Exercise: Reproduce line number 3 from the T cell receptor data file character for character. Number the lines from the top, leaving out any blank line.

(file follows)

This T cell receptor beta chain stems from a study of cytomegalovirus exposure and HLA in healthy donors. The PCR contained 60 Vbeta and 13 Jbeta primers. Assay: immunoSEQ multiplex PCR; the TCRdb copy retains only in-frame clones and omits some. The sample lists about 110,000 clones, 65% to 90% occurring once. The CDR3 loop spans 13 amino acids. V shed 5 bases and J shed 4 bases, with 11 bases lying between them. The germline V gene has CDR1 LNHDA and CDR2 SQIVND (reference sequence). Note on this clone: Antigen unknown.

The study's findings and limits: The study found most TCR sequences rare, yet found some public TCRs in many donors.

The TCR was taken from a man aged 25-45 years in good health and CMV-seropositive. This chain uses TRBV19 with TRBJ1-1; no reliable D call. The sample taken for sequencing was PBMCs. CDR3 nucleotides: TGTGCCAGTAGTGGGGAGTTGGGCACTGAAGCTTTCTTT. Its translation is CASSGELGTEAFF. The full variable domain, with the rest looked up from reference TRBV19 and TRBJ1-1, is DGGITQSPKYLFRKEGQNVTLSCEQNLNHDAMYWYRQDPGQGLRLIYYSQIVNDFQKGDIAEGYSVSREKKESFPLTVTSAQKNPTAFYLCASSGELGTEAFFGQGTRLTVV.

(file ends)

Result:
The TCR was taken from a man aged 25-45 years in good health and CMV-seropositive. This chain uses TRBV19 with TRBJ1-1; no reliable D call. The sample taken for sequencing was PBMCs. CDR3 nucleotides: TGTGCCAGTAGTGGGGAGTTGGGCACTGAAGCTTTCTTT. Its translation is CASSGELGTEAFF. The full variable domain, with the rest looked up from reference TRBV19 and TRBJ1-1, is DGGITQSPKYLFRKEGQNVTLSCEQNLNHDAMYWYRQDPGQGLRLIYYSQIVNDFQKGDIAEGYSVSREKKESFPLTVTSAQKNPTAFYLCASSGELGTEAFFGQGTRLTVV.